Economists said some civil servants will end up serving as so-called straw men buying duty-free vehicles on behalf of family and friends, and that the vehicle import scheme will deal a major blow to state finances
Economists say the Zimbabwean government’s proposal to allow civil servants to import a vehicle free of customs duties starting in January is ill-conceived, warning that the program is an invitation to corruption and will seriously cut into customs revenues the country badly needs to boost the recovering but still-fragile economy.
The economists said the scheme may seem a noble gesture to help economically struggling state workers who are earning well under the official poverty line. But they say the main beneficiaries will be senior officials set to receive official loans for cars.
Economists said some civil servants will end up serving as so-called straw men buying duty-free vehicles on behalf of family and friends.
Even if not all of Zimbabwe's 235,000 civil servants import cars, the Treasury is expected to lose millions revenues as vehicle import duties range from 60 to 100 percent.
Economist John Robertson said the duty-free vehicle scheme if implemented will become an institutionalized form of corruption. “It will certainly certainly divert scarce foreign currency towards things which are not going to be productive and might slightly increase earnings of people who are not very productive,” said Robertson.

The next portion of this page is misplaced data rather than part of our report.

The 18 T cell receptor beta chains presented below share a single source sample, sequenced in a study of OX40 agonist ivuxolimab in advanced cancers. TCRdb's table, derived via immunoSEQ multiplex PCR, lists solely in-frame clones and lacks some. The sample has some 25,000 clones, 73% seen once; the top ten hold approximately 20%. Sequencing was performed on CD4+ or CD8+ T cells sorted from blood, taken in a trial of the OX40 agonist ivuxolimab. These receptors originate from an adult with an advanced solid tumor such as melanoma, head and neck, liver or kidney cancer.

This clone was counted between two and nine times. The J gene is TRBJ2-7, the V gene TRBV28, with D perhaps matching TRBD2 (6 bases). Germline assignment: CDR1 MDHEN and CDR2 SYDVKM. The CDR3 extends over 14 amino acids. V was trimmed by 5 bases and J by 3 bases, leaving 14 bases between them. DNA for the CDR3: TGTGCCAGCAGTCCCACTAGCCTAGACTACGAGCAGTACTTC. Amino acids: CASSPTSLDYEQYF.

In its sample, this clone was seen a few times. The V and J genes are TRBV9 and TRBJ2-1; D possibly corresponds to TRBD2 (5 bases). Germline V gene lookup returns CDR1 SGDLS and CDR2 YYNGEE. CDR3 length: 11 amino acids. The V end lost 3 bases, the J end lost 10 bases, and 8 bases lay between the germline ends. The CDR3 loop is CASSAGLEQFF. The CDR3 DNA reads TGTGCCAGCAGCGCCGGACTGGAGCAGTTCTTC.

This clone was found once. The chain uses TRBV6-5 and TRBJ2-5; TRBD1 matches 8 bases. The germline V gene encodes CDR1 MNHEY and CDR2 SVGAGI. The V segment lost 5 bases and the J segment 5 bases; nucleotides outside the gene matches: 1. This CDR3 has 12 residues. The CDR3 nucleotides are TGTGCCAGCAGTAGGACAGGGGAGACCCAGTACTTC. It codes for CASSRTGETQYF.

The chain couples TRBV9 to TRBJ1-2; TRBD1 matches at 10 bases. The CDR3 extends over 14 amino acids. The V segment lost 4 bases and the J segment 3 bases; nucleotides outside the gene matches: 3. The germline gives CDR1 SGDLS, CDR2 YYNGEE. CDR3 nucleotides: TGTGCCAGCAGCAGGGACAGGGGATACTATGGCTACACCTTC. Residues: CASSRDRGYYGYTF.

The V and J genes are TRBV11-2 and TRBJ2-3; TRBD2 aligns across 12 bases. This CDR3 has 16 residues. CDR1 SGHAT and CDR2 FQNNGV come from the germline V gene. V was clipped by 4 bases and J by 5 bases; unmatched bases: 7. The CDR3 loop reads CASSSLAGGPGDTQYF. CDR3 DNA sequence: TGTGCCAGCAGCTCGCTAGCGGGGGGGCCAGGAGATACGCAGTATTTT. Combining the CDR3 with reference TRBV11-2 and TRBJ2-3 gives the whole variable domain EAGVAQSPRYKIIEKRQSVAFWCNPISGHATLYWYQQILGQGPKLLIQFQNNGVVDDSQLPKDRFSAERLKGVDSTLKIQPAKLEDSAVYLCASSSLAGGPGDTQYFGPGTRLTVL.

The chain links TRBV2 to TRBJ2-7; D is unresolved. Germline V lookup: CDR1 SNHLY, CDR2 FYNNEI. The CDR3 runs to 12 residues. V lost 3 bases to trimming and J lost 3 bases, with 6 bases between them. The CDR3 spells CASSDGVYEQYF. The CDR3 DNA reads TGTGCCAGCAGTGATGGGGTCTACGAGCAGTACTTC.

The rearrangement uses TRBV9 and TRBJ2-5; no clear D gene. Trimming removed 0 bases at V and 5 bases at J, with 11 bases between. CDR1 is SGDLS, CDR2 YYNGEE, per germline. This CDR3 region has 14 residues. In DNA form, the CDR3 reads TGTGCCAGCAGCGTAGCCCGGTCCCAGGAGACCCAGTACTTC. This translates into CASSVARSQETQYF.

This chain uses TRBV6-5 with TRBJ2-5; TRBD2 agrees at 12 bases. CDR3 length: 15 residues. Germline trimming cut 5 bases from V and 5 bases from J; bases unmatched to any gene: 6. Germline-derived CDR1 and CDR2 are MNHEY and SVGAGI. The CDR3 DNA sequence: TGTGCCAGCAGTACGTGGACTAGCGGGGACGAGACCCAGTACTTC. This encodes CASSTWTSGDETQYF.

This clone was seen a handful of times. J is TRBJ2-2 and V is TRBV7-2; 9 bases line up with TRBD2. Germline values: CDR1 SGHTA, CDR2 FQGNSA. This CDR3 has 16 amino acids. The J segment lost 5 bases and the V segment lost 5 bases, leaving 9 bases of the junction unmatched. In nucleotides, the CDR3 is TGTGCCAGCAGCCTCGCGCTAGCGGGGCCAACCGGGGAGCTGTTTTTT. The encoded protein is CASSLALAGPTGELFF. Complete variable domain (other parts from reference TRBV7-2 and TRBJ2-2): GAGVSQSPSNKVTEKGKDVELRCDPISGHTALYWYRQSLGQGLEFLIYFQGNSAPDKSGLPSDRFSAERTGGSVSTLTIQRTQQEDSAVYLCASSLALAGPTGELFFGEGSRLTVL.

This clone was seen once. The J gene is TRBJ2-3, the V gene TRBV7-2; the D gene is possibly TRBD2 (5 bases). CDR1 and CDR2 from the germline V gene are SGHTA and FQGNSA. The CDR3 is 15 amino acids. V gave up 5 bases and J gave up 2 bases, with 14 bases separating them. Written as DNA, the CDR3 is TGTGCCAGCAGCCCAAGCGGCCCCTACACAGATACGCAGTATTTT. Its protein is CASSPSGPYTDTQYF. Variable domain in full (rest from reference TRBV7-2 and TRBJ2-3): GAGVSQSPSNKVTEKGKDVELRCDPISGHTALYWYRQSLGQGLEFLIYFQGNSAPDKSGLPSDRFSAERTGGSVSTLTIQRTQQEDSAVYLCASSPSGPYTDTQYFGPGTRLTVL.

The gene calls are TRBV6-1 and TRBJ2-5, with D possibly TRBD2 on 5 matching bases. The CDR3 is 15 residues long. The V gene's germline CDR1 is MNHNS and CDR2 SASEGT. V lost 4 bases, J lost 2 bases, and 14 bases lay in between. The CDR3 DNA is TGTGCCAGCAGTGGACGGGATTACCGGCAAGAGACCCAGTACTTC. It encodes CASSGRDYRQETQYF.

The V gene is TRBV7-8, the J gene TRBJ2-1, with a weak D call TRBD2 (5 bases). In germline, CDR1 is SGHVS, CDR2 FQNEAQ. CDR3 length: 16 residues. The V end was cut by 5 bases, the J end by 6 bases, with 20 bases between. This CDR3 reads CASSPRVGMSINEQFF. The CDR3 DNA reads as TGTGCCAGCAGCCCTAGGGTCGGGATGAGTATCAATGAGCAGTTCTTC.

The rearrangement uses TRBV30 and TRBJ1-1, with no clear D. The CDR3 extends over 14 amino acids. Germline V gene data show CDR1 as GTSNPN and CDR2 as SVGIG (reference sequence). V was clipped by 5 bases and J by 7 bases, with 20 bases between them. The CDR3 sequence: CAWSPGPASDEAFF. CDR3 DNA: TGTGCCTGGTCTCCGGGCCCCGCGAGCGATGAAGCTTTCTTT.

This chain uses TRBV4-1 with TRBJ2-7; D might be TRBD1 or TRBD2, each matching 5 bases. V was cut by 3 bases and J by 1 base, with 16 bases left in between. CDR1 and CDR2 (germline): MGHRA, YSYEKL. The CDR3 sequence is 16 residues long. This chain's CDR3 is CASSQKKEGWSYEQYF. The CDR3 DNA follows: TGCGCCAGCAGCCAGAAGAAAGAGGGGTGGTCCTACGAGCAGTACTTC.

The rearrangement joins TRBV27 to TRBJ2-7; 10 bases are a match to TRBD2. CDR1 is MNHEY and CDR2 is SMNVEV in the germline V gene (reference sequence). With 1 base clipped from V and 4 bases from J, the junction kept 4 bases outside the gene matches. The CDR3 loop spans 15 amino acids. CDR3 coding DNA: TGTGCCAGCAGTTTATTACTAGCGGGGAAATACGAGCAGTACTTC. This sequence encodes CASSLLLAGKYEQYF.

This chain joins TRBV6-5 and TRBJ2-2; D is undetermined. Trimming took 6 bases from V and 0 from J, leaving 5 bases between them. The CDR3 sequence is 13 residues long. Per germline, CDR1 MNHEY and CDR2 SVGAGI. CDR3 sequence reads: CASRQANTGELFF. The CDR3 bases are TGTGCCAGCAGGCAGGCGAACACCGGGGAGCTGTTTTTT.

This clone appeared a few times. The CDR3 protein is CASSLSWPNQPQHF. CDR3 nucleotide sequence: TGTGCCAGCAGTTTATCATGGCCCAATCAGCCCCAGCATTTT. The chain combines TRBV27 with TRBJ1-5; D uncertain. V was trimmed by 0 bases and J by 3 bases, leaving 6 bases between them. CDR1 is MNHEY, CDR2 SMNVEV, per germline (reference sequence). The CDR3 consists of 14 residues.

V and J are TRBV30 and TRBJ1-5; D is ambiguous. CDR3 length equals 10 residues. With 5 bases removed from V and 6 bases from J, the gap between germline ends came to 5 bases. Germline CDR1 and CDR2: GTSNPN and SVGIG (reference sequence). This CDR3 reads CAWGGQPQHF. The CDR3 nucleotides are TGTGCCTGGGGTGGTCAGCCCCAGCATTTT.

Economic commentator Rejoice Ngwenya said there is no way the government can come up with a mechanism that will prevent abuses of the program.
The government proposes to offer senior civil servants loans of US$7,000 apiece to buy vehicles, which many Zimbabweans have complained is a further inequity.
The proposal by the government closely follows warnings by Finance Minister Tendai Biti that wrangling in the unity government and the uncertainties of an indigenization drive will put a drag on growth with the economy seen slowing to a 7.8-9 percent rate in 2012.
Biti said growth was also vulnerable to a dip in commodity prices.